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IKEA Mulls Opening Its Restaurants Standalone And Independent Of Main Stores
By Yoon Sann Wong, 19 Apr 2017
Image via Shutterstock
One year after the first IKEA opened in Sweden in 1958, founder Ingvar Kamprad added in the brand’s now iconic restaurant to serve up simple and wholesome Scandinavian staples. Fast forward to 2017 and IKEA’s food business has become a majorly lucrative amenity for the brand.
“We’ve always called the meatballs ‘the best sofa-seller’,” says Gerd Diewald who runs IKEA’s food operation entity in the US.
Initially, IKEA simply thought of its food arm as a means of keeping customers in-store and feeding its hungry clientele. “…It’s hard to do business with hungry customers. When you feed them, they stay longer, they can talk about their [potential] purchases, and they make a decision without leaving the store. That was the thinking right at the beginning,” comments Diewald.
This perspective however, is shifting. IKEA’s food division, including the Swedish food market that supplies your take-home packs of Swedish meatballs plus jars of herring, has become one of the brand’s fastest growing segments. Now it’s time for the company to strategize its next move for the unexpected revenue generator.
The vision: standalone restaurants in city centers.
“This might sound odd, but it’s almost something we didn’t notice,” explains IKEA Food’s Managing Director Michael La Cour. Next to the company’s main home-goods business that raked in US$36.5 billion in revenue last year, the food arm might seem insignificant–but that’s where you’re wrong. “[W]hen I started putting the numbers into context of other food companies, suddenly I could see, well, it really is not that small,” adds La Cour. IKEA Food’s generated annual sales amounting approximately US$1.5 billion in 2013.
The service has made a mark for itself in more than just Swedish meatballs and lingonberry sauce. It’s aggressively reduced waste across its outlets, championed certified-sustainable seafood, and translated IKEA’s simplistic form plus sustainability into this culinary sector. IKEA’s restaurants tailor half of its menu in each country to the individual market, but one key competitive advantage remains the pricing.
“It’s an experience just going there, and that’s what people are looking for in a restaurant meal these days…more than that, what you get for your money is far superior to many other family-dining restaurants,” says Bonnie Riggs, a restaurant-industry analyst at NPD Group.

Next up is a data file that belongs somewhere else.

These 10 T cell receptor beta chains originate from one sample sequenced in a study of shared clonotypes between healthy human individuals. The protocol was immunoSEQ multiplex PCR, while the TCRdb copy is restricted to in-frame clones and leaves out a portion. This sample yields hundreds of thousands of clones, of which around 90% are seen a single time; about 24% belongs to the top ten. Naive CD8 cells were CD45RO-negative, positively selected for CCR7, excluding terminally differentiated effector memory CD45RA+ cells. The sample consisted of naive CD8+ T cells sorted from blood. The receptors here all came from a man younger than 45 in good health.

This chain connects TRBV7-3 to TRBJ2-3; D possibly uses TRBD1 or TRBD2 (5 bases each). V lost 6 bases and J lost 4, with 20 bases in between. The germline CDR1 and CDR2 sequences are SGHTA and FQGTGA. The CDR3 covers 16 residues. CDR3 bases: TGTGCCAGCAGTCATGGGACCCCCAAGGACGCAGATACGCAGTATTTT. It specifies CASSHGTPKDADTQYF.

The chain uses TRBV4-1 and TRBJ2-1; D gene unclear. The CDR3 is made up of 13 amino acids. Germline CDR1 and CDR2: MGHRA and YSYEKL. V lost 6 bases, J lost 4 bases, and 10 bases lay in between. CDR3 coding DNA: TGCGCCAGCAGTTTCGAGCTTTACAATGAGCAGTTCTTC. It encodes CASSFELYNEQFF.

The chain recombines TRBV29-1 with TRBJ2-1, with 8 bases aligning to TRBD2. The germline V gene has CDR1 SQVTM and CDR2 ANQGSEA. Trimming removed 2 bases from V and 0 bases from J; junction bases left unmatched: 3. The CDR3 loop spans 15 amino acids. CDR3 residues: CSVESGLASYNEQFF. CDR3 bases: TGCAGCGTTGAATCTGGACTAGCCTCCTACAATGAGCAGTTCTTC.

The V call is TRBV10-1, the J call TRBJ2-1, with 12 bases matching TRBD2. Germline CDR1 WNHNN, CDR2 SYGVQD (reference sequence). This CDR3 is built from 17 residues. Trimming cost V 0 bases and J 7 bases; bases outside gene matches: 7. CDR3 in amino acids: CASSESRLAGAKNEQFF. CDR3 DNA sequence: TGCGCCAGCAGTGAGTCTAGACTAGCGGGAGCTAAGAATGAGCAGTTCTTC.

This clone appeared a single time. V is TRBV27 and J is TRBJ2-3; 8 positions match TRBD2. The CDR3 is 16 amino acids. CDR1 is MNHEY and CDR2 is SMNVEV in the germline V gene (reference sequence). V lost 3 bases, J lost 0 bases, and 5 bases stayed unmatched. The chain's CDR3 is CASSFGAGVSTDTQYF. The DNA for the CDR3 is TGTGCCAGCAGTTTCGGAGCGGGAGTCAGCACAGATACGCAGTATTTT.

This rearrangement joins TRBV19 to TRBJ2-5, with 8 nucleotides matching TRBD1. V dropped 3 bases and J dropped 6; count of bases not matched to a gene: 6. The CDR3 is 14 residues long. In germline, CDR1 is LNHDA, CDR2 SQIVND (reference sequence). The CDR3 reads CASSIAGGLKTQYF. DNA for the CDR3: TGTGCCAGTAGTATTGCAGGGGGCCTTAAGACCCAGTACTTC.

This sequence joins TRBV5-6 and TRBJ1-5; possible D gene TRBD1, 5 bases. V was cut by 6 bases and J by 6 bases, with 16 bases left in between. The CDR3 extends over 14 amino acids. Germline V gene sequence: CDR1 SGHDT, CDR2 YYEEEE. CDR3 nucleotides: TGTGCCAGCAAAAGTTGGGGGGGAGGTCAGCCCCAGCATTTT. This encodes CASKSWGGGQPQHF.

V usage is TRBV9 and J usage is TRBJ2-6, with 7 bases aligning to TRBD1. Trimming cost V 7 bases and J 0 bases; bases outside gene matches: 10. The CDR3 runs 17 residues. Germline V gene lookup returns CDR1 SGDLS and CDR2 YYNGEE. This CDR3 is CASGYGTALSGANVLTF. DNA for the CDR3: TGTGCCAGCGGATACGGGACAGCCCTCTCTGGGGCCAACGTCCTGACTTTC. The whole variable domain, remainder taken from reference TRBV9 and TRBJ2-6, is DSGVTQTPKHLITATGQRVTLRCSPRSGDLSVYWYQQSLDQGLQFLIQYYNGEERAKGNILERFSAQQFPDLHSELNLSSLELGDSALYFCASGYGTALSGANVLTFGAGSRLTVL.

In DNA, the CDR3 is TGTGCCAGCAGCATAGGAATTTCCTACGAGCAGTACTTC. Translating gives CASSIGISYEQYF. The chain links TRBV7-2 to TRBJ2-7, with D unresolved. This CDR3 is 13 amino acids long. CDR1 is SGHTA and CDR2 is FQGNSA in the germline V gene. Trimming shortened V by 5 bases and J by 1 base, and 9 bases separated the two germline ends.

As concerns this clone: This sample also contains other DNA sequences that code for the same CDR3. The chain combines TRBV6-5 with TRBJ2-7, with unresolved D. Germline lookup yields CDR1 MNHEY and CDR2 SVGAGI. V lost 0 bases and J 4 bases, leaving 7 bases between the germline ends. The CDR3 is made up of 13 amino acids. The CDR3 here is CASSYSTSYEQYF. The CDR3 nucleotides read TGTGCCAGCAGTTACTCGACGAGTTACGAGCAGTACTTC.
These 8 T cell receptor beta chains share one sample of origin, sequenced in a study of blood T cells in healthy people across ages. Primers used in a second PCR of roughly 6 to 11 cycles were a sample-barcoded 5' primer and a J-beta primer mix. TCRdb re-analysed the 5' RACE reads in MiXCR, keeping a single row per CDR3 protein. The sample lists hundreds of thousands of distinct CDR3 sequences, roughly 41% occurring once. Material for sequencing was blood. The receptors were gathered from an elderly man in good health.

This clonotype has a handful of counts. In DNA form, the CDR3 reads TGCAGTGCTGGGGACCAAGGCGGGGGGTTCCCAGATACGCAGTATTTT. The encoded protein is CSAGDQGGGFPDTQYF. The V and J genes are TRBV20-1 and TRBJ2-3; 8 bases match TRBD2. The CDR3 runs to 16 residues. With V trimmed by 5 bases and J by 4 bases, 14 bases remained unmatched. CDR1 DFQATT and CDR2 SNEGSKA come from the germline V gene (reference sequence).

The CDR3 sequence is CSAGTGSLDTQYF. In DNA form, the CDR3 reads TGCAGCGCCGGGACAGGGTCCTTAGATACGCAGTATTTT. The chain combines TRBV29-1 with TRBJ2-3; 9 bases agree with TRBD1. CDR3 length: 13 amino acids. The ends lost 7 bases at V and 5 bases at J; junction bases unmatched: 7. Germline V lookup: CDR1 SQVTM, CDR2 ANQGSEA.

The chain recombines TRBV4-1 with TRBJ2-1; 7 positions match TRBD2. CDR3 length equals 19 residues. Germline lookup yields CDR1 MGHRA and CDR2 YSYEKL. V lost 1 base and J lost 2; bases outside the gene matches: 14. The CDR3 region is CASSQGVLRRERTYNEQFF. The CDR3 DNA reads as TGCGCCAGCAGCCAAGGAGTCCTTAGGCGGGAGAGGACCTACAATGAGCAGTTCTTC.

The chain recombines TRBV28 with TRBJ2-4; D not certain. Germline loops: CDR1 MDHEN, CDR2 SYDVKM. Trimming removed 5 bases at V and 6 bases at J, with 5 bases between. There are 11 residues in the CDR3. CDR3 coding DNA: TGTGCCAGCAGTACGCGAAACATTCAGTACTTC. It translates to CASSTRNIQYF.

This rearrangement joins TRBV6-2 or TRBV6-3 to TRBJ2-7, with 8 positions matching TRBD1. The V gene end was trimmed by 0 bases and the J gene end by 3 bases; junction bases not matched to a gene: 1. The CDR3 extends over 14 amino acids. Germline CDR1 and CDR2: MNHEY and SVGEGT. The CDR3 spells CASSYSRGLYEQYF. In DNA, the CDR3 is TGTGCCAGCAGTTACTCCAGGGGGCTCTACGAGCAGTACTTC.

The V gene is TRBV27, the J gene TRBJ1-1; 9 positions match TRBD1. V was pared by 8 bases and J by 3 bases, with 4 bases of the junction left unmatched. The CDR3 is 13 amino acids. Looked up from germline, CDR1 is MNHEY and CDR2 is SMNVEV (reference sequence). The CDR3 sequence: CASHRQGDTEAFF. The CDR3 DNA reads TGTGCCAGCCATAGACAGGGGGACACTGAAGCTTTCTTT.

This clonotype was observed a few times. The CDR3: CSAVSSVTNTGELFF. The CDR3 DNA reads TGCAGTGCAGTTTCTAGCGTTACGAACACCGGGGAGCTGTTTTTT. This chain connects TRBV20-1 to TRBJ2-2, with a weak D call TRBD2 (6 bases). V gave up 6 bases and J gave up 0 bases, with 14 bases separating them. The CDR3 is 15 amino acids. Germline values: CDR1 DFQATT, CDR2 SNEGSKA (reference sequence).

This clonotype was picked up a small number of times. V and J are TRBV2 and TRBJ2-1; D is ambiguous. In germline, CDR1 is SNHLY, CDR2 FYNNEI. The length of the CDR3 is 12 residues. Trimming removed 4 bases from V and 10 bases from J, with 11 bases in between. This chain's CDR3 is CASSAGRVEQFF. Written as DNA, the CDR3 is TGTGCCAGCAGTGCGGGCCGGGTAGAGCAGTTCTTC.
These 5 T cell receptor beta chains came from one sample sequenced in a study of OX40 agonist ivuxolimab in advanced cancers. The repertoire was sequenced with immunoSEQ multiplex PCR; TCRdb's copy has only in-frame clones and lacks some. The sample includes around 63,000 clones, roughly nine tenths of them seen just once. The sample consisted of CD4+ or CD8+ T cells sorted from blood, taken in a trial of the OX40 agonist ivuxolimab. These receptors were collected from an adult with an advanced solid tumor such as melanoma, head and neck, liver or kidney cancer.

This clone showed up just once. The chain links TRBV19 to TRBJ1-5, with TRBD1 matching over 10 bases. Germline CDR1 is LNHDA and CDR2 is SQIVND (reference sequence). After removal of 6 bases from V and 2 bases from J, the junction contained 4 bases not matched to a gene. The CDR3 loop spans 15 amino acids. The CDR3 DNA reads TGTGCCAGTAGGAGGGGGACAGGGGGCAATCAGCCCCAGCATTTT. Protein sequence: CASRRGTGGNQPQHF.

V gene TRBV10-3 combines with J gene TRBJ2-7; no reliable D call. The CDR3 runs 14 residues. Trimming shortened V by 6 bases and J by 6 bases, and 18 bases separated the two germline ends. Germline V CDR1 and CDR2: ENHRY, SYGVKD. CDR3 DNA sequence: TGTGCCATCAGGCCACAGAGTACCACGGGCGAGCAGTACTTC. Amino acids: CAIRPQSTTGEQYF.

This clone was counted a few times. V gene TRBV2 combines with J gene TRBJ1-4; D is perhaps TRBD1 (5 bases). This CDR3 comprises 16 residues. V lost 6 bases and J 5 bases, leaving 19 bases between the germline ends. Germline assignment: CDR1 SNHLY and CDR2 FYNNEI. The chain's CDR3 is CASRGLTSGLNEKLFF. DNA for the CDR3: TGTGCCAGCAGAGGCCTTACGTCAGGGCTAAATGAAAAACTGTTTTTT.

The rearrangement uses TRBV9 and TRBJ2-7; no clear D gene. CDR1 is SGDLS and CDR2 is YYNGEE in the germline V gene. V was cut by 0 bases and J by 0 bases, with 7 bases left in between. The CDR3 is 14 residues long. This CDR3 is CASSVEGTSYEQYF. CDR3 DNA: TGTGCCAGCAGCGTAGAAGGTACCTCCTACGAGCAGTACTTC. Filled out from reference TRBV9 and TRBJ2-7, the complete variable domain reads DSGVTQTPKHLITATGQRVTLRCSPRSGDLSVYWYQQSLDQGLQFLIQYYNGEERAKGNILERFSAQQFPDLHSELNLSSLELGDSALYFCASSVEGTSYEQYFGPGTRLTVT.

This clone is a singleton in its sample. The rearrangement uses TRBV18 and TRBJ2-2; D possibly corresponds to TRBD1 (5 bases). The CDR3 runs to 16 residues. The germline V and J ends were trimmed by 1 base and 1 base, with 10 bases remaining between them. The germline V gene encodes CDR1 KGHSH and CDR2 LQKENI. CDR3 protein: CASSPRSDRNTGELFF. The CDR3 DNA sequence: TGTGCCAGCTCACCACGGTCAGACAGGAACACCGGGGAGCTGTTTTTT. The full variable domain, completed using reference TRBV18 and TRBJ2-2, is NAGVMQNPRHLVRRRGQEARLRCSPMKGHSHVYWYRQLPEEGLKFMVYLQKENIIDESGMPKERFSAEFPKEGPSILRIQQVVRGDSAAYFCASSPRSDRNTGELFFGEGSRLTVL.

The design of IKEA’s restaurants further caters to various pockets of its customers. Children head to the ‘play area’, while adults who simply want to enjoy a hot cuppa joe settle in the lounge chairs or sofas. “All of our demographic groups intuitively migrate to the right area [for them],” says Diewald.
All these efforts have culminated into US$1.8 billion in sales in 2016, with 65 million diners a year spanning 48 countries. With a third of IKEA’s customers heading to its stores just for the food presents major opportunities for the retail giant.
Over the last two years, IKEA has launched pop-up restaurants in London, Paris, and Oslo. “The mere fact that we don’t need so many square feet to do a café or a restaurant makes it interesting by itself,” La Cour comments.
“I firmly believe there is potential. I hope in a few years our customers will be saying, ‘IKEA is a great place to eat—and, by the way, they also sell some furniture.’”
While the idea is worth contemplating, IKEA Food has officially clarified that such plans remain purely tentative.
“IKEA Food is continuously thinking of how to meet the growing interest in food among consumers and find ways to meet them where they are. While we have experimented with new ways of enjoying IKEA food–including through pick-up points and pop up restaurant events in London, Paris and Toronto–no decisions on standalone restaurants have been made at this time.”
Would you love to see IKEA Food’s branch out as independent restaurants? Perhaps it would mean traveling a shorter distance to get your meatballs or lingonberry sauce fix.
[via Fast Company, image via Shutterstock]
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